I will never forget a life-altering lesson learned fifteen years ago from my New Testament professor at Southern Seminary (long live Mother Southern). Dr. Mark Seifrid began each class with prayer. But not just any prayer. It was prayer remarkably different from the rote, I-know-exactly-what-this-deacon-is-going-to-pray-before-the-offering sort of prayers. They were far different than the “bless the gift and the giver for the nourishment of our bodies” variety. Dr. Seifrid’s prayers had a particular depth and sweetness to them (as did most of his answers in class).
I do not remember anything in particular Dr. Seifrid prayed, but I do remember how he began every prayer every Monday, Wednesday and Friday: “Father, you.” What a shame my prayer life was so anemic, shallow and thoughtless that beginning prayer this way was noticeable. To this day, it takes conscious effort to make God’s name the first name he hears from me.
This all came into more clarity when we worked through Matthew 6 and “the Lord’s prayer” in vv9-13. I wonder if it should rather be called “the Sinner’s Prayer”! Sinners, not the Lord, need forgiveness and protection from temptation. And, by the way, the prayer is corporate (“our” and “us”). The “Lord’s Prayer” is a congregational prayer! Apparently Jesus thought his disciples were well served by praying together.
What are we to make of this prayer? We do not find any apostle, who learned to pray by listening to Jesus pray it, ever repeating in their writings. We do not find any apostle treating it like a mantra or “stock” prayer like we do today. I am not suggesting it is wrong to pray it, but that we are not to treat it like a “Hail, Mary” or superstitious lucky charm. It’s not what we pray as last rites when death looms, just in case.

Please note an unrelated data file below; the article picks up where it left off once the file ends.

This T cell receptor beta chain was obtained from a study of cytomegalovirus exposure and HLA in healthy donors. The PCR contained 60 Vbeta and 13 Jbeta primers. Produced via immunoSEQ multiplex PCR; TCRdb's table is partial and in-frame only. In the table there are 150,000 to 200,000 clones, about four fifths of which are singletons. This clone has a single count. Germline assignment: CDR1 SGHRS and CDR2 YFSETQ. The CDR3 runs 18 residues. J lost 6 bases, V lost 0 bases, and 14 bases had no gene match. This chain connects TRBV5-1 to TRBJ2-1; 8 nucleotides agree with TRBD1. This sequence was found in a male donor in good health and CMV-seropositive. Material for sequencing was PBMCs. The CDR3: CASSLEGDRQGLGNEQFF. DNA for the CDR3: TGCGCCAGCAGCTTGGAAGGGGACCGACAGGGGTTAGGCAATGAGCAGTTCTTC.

We are, however, to appreciate and model its focus, trajectory, simplicity. Why did Dr. Seifrid always begin prayer with “Father, you”? Because Jesus modeled that God’s name is to be the first name God hears in prayer. God’s name and character are the primary catalyst in all prayer.
Listen to how the overwhelming majority of us pray. Most every prayer begins with “Father, I just want to” this or “Father, we just want to” that. I do not suggest we are blaspheming God’s name or that prayer never should begin that way. But rarely do we hear “Father, you” in the sense Jesus taught his disciples. I do suggest more thoughtful praying so that our name is not always the first name God hears from us. Might we be assuming God should be more interested in what “we just want” than in who He already is? Might we be prioritizing who we are to God over who God is to us?
This is far harder than it seems. Try it. Make a conscious effort to begin every prayer with “Father, you” and then ascribe to him particular expressions of his glory, goodness and grace. We can run off a dozen things “we just want” to do before or ask God. Try “Father, you” and we will be shocked how tongue-tied we get. We will learn how hard it is to actually hallow God’s name, like Jesus. Finding it difficult to go to God, leading with God rather than ourselves, evidences a weak prayer life.
Committing to pray “Father, you” will force us to consider more of God’s name, character, works and word. This is how we address kings. We first make much of the king to show we entrust our lives to him. How much more our God? It is our greatest joy in prayer to ascribe Godness to God (Ps 96.7-8); therefore, beginning every prayer with “Father, you” only serves the increase of our joy.
I am thankful for Dr. Seifrid. He is no Jesus. But he did teach me to “Pray, then, this way.”